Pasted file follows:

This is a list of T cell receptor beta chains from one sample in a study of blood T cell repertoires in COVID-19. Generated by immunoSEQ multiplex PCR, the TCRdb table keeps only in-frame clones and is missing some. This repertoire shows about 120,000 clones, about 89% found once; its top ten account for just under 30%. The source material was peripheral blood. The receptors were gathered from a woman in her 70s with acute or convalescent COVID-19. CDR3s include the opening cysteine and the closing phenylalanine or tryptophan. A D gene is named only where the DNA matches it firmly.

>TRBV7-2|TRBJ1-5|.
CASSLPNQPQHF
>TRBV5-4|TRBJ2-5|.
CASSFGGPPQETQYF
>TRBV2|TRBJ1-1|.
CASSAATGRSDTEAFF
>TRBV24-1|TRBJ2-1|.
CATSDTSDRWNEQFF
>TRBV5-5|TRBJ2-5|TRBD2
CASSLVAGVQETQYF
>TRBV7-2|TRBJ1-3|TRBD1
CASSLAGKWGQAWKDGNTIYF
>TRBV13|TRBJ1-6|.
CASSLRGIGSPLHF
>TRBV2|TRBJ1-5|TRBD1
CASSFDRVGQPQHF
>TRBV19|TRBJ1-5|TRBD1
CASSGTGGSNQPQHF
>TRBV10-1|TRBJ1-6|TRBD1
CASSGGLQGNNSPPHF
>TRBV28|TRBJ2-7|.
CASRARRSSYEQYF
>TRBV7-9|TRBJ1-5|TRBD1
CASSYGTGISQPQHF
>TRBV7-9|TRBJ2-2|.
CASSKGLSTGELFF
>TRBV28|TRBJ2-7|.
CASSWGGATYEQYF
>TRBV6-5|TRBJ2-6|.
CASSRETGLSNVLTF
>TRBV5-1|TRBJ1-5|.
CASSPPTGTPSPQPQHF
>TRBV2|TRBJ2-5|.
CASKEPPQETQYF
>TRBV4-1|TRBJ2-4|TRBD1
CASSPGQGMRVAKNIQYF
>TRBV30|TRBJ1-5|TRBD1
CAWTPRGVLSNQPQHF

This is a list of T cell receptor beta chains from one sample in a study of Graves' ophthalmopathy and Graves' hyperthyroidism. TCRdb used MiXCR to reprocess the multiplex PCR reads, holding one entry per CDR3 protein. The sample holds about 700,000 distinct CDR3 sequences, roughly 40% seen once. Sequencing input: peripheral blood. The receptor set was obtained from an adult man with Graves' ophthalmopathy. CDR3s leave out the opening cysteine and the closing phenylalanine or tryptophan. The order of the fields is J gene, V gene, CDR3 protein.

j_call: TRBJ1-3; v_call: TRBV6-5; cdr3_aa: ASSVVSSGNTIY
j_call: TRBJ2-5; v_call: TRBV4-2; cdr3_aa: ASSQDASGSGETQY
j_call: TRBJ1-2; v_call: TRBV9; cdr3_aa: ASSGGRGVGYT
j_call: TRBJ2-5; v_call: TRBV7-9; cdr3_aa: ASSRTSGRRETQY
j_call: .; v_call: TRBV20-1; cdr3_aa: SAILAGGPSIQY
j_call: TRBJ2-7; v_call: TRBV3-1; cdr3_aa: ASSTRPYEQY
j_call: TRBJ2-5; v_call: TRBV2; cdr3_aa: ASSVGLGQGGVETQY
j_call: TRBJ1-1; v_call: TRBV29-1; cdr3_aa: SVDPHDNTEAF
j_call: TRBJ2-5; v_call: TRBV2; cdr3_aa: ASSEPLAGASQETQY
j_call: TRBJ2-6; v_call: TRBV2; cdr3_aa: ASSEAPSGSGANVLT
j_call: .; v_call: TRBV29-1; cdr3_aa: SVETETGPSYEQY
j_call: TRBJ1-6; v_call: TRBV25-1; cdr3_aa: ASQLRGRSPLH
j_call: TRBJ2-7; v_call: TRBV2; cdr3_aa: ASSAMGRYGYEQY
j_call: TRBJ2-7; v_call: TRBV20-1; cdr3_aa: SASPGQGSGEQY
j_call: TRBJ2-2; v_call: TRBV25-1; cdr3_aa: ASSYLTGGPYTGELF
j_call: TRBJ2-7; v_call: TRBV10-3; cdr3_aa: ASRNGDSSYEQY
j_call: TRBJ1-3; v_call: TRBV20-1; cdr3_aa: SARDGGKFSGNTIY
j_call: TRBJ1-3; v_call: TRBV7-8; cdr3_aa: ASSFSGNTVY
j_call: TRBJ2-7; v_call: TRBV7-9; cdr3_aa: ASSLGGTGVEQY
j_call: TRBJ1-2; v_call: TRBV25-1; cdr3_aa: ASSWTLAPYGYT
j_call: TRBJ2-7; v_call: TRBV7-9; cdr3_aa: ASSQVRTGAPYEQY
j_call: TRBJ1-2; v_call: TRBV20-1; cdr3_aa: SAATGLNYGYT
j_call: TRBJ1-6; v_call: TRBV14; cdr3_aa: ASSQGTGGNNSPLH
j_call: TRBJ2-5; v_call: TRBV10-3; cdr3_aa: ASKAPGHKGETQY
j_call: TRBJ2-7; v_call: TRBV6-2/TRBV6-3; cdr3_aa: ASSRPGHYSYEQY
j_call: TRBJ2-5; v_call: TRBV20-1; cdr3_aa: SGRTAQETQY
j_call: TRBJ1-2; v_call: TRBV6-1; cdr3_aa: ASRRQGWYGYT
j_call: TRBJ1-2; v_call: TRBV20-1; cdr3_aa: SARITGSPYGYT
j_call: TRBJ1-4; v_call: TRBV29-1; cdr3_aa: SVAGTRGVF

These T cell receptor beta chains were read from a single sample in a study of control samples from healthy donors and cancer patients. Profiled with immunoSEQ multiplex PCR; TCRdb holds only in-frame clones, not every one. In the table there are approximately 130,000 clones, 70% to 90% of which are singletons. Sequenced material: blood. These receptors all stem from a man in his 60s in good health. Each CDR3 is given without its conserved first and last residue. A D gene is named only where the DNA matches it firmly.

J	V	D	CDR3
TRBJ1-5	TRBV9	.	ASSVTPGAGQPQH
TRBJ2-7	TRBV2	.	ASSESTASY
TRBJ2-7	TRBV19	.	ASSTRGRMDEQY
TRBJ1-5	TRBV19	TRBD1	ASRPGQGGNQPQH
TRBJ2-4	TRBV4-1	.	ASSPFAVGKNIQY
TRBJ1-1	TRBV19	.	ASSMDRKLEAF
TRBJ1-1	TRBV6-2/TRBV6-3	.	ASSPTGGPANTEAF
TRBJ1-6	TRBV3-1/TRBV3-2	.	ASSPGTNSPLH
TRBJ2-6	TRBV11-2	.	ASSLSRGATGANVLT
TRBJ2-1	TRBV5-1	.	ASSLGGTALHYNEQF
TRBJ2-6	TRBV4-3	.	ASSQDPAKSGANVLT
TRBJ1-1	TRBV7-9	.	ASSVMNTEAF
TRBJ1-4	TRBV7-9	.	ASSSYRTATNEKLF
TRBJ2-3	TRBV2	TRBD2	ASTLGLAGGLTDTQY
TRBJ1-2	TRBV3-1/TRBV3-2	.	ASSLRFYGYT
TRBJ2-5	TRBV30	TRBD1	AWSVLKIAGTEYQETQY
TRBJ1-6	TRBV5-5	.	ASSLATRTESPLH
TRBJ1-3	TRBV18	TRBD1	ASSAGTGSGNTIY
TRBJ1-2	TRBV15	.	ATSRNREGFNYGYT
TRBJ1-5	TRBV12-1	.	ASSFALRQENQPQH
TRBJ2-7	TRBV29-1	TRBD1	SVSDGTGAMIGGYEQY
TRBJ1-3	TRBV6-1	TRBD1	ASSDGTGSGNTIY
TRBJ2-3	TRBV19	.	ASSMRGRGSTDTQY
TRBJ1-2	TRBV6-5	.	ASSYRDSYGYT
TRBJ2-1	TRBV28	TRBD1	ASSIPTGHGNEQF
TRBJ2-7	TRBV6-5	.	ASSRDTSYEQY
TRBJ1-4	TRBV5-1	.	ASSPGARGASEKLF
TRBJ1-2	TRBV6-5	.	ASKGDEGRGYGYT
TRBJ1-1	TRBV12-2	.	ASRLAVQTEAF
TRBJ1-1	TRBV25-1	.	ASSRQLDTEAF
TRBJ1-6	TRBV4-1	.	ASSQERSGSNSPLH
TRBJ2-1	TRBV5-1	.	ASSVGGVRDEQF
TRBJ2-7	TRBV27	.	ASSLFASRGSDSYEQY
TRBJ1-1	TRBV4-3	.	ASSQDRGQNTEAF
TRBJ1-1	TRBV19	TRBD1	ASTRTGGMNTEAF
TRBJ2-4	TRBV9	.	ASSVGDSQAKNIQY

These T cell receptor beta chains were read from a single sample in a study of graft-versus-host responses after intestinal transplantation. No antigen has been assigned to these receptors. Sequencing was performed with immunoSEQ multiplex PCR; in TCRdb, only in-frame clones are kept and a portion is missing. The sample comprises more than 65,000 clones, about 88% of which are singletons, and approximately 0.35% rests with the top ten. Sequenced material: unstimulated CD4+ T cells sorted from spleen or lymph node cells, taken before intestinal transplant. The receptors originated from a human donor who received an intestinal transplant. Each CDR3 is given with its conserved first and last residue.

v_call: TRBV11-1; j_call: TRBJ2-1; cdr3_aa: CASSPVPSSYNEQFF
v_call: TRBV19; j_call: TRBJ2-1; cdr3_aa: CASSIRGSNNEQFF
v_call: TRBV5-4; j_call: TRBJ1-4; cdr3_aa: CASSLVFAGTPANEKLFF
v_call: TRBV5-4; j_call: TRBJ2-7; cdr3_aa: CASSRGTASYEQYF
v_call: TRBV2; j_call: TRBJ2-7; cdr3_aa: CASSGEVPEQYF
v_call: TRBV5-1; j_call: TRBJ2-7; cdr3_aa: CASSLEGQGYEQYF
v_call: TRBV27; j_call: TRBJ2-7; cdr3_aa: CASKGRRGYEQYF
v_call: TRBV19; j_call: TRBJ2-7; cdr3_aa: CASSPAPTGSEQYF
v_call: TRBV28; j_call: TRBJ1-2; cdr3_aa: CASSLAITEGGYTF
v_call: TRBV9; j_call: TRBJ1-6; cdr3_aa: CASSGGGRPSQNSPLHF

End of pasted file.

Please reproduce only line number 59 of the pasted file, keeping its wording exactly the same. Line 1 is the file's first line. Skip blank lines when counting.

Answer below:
j_call: TRBJ2-7; v_call: TRBV7-9; cdr3_aa: ASSLGGTGVEQY